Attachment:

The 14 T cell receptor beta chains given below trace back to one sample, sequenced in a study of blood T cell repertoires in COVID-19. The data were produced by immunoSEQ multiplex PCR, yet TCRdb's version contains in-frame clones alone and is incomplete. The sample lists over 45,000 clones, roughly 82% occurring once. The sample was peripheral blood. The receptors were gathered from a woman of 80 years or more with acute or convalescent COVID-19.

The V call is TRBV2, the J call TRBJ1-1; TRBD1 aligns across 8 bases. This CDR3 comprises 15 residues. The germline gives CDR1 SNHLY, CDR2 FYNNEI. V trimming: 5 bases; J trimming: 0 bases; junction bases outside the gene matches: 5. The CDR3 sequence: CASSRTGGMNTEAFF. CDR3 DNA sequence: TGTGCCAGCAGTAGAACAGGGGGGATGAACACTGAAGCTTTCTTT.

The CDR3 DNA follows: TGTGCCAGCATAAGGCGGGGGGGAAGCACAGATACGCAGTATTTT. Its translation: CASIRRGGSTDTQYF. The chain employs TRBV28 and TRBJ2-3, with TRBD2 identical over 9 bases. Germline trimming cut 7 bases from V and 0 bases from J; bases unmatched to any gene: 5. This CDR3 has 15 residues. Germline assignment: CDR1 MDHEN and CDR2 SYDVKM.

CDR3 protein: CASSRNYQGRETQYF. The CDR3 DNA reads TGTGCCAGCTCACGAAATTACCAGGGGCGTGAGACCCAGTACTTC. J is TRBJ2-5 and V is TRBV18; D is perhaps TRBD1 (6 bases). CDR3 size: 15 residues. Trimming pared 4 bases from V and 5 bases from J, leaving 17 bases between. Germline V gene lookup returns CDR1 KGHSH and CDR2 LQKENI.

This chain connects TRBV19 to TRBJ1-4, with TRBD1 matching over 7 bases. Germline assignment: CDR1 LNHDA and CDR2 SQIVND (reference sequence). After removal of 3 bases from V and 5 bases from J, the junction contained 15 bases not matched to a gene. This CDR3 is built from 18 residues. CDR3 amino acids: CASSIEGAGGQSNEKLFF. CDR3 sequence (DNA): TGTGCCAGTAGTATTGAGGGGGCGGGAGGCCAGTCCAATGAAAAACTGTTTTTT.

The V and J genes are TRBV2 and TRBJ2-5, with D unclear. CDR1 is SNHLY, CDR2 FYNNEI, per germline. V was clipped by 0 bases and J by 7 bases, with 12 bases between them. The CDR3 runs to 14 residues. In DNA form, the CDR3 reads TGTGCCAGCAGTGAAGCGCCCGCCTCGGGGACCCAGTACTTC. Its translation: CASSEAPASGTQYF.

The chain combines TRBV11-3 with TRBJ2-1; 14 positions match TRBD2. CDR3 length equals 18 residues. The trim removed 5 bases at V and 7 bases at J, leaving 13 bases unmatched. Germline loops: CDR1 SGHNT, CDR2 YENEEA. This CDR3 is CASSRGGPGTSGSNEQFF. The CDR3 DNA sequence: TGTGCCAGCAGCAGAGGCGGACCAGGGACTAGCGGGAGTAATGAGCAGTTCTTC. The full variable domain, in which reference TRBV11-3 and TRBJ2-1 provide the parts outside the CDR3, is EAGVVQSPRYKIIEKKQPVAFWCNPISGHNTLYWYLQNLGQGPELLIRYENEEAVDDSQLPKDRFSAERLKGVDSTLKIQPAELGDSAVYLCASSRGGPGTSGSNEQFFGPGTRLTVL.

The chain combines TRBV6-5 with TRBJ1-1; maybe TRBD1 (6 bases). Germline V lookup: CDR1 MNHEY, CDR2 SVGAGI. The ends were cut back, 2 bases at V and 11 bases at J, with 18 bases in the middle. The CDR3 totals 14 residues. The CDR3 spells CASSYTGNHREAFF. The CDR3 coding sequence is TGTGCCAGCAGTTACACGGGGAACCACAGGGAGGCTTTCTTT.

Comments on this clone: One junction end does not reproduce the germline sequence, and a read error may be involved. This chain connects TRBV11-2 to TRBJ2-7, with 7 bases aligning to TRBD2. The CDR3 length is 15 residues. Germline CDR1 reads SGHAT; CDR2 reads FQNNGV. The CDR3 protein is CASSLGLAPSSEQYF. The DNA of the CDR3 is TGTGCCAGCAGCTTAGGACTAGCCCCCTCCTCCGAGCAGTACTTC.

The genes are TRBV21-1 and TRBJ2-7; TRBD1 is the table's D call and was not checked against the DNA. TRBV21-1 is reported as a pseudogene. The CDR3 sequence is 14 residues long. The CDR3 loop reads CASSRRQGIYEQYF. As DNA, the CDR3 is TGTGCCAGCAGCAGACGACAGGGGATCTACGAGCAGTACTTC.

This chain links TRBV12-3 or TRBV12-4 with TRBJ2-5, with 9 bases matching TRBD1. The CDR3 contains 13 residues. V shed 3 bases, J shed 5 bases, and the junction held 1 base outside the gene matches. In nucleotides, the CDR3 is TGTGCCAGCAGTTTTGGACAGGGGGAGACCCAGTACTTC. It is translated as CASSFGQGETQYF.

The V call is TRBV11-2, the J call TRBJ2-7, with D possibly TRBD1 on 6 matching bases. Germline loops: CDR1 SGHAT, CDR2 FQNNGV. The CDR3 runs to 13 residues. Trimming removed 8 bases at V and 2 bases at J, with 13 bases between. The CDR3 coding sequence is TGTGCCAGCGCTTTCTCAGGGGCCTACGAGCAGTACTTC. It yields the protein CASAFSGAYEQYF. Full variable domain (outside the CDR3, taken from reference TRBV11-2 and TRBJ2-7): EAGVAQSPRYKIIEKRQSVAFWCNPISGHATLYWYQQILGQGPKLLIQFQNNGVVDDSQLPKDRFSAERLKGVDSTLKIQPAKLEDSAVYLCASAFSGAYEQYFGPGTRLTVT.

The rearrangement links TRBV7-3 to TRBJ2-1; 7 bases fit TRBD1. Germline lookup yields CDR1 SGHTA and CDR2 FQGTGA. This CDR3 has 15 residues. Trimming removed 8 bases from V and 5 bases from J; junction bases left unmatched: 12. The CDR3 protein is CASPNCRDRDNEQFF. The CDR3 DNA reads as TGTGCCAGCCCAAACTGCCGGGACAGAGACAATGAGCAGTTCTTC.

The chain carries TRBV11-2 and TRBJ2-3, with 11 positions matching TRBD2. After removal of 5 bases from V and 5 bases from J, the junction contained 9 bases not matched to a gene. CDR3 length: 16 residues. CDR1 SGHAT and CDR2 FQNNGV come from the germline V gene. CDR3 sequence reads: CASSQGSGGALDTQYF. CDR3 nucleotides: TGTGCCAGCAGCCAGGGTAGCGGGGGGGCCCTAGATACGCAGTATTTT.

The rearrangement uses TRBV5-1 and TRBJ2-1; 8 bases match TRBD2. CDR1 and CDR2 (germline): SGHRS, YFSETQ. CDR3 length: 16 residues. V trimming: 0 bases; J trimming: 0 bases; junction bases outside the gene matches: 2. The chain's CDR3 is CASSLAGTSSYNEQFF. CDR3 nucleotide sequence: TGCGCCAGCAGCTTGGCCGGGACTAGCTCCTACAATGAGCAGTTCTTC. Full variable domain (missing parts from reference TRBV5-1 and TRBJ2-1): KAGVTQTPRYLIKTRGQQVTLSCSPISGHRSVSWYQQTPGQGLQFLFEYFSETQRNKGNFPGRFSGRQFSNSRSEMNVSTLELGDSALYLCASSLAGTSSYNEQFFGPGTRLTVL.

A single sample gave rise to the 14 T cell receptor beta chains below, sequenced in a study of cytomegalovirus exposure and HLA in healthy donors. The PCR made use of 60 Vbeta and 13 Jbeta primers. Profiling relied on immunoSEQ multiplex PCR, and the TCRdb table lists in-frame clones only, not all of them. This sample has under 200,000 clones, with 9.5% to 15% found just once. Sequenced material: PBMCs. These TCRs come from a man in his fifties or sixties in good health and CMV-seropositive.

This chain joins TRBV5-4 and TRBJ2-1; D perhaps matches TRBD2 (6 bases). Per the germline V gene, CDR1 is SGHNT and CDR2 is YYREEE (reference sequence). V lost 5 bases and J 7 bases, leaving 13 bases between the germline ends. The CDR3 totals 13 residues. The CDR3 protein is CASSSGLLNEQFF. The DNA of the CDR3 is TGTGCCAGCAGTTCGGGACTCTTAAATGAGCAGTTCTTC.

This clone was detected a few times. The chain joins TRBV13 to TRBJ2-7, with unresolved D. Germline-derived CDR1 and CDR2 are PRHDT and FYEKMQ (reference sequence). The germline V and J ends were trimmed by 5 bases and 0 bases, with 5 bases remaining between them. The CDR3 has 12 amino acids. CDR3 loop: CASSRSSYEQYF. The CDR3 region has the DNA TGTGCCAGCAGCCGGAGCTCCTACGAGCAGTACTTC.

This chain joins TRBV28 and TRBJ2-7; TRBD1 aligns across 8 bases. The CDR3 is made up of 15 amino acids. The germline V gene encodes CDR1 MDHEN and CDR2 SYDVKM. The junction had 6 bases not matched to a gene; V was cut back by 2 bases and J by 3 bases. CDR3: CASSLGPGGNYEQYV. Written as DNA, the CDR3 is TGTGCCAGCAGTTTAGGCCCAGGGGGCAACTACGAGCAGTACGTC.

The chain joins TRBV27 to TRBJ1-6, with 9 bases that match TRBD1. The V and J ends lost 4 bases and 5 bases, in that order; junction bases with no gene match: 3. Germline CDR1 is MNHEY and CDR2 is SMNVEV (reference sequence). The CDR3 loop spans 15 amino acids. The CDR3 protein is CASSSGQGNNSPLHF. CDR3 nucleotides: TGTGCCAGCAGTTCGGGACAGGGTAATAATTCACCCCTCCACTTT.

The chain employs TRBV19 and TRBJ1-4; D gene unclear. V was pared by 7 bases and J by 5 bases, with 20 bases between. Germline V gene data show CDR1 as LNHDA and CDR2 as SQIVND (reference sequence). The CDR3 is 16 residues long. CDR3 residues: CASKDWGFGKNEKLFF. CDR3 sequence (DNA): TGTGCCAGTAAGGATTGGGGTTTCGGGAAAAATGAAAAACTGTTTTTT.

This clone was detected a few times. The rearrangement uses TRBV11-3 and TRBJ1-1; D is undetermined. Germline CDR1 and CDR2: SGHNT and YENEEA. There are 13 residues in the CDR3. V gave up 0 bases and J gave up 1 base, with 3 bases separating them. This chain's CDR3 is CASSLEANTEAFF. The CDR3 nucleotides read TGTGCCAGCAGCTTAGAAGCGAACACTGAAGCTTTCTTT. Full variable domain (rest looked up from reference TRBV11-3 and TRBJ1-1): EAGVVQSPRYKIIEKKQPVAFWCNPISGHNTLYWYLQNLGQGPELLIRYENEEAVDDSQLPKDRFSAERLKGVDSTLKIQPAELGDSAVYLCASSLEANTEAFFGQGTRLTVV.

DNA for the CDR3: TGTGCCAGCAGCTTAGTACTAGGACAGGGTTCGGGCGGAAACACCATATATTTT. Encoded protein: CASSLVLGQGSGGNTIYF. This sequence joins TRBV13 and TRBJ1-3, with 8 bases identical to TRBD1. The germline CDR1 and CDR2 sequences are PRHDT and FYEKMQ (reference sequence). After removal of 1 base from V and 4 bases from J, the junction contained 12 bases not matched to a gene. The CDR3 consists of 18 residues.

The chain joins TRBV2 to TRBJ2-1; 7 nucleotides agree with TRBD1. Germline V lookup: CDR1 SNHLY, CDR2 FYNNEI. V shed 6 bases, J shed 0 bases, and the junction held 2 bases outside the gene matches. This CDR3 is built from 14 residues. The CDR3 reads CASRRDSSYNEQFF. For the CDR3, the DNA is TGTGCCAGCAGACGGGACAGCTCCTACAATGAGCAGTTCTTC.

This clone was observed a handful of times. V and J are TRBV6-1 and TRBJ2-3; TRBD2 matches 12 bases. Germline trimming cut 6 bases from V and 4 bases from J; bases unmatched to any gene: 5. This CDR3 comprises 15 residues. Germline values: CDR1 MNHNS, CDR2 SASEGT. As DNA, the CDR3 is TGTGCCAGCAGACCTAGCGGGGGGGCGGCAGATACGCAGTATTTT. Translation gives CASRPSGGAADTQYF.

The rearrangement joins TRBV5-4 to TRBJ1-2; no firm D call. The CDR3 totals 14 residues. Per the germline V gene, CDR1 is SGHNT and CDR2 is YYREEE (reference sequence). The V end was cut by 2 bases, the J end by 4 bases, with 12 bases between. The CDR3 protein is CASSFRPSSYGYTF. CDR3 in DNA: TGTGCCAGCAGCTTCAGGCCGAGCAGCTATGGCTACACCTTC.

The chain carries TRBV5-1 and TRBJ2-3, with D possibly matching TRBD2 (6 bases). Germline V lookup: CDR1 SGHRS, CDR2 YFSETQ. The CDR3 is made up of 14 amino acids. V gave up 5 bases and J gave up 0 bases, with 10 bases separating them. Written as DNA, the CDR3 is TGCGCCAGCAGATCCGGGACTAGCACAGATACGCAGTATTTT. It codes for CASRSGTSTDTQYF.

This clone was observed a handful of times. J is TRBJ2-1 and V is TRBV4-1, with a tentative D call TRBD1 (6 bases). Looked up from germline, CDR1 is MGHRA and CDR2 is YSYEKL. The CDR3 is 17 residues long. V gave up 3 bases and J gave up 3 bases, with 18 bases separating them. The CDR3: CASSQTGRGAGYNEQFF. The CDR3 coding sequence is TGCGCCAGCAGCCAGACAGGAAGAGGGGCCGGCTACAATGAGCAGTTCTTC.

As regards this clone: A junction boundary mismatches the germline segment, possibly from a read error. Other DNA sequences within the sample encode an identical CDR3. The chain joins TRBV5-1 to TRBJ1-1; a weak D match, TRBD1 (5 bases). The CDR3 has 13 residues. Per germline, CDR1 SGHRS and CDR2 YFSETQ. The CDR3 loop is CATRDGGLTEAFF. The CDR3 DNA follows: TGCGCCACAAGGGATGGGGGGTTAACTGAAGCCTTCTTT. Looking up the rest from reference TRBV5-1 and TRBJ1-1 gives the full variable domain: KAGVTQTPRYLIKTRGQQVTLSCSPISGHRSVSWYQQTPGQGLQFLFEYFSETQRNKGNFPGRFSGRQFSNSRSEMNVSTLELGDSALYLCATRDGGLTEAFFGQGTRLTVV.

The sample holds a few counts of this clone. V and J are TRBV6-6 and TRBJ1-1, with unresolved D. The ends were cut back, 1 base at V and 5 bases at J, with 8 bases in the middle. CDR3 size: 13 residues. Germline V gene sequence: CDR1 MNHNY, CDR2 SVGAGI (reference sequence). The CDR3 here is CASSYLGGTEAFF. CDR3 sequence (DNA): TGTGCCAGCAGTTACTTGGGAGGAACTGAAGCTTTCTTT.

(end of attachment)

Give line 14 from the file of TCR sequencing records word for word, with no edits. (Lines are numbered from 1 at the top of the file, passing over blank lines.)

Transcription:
The chain carries TRBV11-2 and TRBJ2-3, with 11 positions matching TRBD2. After removal of 5 bases from V and 5 bases from J, the junction contained 9 bases not matched to a gene. CDR3 length: 16 residues. CDR1 SGHAT and CDR2 FQNNGV come from the germline V gene. CDR3 sequence reads: CASSQGSGGALDTQYF. CDR3 nucleotides: TGTGCCAGCAGCCAGGGTAGCGGGGGGGCCCTAGATACGCAGTATTTT.